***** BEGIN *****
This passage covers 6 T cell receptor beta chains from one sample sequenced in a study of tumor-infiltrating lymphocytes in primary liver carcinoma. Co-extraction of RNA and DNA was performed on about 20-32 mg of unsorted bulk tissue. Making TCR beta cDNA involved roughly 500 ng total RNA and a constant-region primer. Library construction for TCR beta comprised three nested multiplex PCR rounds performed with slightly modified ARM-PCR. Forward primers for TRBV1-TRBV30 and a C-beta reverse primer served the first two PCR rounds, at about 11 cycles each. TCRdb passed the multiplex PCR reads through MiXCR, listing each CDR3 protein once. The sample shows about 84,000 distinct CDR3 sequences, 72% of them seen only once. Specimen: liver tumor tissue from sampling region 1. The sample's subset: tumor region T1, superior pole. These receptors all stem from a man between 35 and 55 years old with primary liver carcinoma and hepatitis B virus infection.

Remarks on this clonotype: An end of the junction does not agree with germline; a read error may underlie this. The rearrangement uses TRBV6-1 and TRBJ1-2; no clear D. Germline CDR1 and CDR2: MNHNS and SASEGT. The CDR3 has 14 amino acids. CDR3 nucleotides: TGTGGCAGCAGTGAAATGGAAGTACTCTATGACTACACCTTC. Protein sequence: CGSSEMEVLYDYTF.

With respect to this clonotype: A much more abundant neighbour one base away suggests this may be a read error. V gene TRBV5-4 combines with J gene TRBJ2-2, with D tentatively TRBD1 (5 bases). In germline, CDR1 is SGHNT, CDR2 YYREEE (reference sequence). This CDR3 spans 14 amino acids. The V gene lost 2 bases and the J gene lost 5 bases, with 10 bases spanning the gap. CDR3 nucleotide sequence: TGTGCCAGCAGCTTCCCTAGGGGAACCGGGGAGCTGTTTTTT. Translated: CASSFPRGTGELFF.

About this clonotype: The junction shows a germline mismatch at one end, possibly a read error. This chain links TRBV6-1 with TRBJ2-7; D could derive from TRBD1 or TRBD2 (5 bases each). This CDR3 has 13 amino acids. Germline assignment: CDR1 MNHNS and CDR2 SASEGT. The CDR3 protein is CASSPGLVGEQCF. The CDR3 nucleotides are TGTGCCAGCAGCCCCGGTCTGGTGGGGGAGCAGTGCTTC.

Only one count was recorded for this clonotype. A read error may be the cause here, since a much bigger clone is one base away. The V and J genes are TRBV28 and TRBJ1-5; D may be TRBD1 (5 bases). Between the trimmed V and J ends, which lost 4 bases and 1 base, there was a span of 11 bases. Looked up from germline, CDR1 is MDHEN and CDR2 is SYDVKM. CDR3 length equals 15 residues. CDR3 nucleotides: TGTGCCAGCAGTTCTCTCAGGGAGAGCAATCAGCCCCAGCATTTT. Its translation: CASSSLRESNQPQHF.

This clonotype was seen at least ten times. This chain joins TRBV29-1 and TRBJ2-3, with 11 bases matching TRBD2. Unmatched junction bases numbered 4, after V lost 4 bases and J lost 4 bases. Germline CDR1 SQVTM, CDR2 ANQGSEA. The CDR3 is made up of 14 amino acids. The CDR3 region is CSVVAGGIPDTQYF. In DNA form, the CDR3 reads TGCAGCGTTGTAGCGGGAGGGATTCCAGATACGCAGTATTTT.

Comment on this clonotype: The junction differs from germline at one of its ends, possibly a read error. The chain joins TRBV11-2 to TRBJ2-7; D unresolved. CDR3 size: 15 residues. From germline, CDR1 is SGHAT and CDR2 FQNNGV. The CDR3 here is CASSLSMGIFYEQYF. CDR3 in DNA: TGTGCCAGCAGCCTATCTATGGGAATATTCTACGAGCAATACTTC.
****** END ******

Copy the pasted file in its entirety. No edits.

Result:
This passage covers 6 T cell receptor beta chains from one sample sequenced in a study of tumor-infiltrating lymphocytes in primary liver carcinoma. Co-extraction of RNA and DNA was performed on about 20-32 mg of unsorted bulk tissue. Making TCR beta cDNA involved roughly 500 ng total RNA and a constant-region primer. Library construction for TCR beta comprised three nested multiplex PCR rounds performed with slightly modified ARM-PCR. Forward primers for TRBV1-TRBV30 and a C-beta reverse primer served the first two PCR rounds, at about 11 cycles each. TCRdb passed the multiplex PCR reads through MiXCR, listing each CDR3 protein once. The sample shows about 84,000 distinct CDR3 sequences, 72% of them seen only once. Specimen: liver tumor tissue from sampling region 1. The sample's subset: tumor region T1, superior pole. These receptors all stem from a man between 35 and 55 years old with primary liver carcinoma and hepatitis B virus infection.

Remarks on this clonotype: An end of the junction does not agree with germline; a read error may underlie this. The rearrangement uses TRBV6-1 and TRBJ1-2; no clear D. Germline CDR1 and CDR2: MNHNS and SASEGT. The CDR3 has 14 amino acids. CDR3 nucleotides: TGTGGCAGCAGTGAAATGGAAGTACTCTATGACTACACCTTC. Protein sequence: CGSSEMEVLYDYTF.

With respect to this clonotype: A much more abundant neighbour one base away suggests this may be a read error. V gene TRBV5-4 combines with J gene TRBJ2-2, with D tentatively TRBD1 (5 bases). In germline, CDR1 is SGHNT, CDR2 YYREEE (reference sequence). This CDR3 spans 14 amino acids. The V gene lost 2 bases and the J gene lost 5 bases, with 10 bases spanning the gap. CDR3 nucleotide sequence: TGTGCCAGCAGCTTCCCTAGGGGAACCGGGGAGCTGTTTTTT. Translated: CASSFPRGTGELFF.

About this clonotype: The junction shows a germline mismatch at one end, possibly a read error. This chain links TRBV6-1 with TRBJ2-7; D could derive from TRBD1 or TRBD2 (5 bases each). This CDR3 has 13 amino acids. Germline assignment: CDR1 MNHNS and CDR2 SASEGT. The CDR3 protein is CASSPGLVGEQCF. The CDR3 nucleotides are TGTGCCAGCAGCCCCGGTCTGGTGGGGGAGCAGTGCTTC.

Only one count was recorded for this clonotype. A read error may be the cause here, since a much bigger clone is one base away. The V and J genes are TRBV28 and TRBJ1-5; D may be TRBD1 (5 bases). Between the trimmed V and J ends, which lost 4 bases and 1 base, there was a span of 11 bases. Looked up from germline, CDR1 is MDHEN and CDR2 is SYDVKM. CDR3 length equals 15 residues. CDR3 nucleotides: TGTGCCAGCAGTTCTCTCAGGGAGAGCAATCAGCCCCAGCATTTT. Its translation: CASSSLRESNQPQHF.

This clonotype was seen at least ten times. This chain joins TRBV29-1 and TRBJ2-3, with 11 bases matching TRBD2. Unmatched junction bases numbered 4, after V lost 4 bases and J lost 4 bases. Germline CDR1 SQVTM, CDR2 ANQGSEA. The CDR3 is made up of 14 amino acids. The CDR3 region is CSVVAGGIPDTQYF. In DNA form, the CDR3 reads TGCAGCGTTGTAGCGGGAGGGATTCCAGATACGCAGTATTTT.

Comment on this clonotype: The junction differs from germline at one of its ends, possibly a read error. The chain joins TRBV11-2 to TRBJ2-7; D unresolved. CDR3 size: 15 residues. From germline, CDR1 is SGHAT and CDR2 FQNNGV. The CDR3 here is CASSLSMGIFYEQYF. CDR3 in DNA: TGTGCCAGCAGCCTATCTATGGGAATATTCTACGAGCAATACTTC.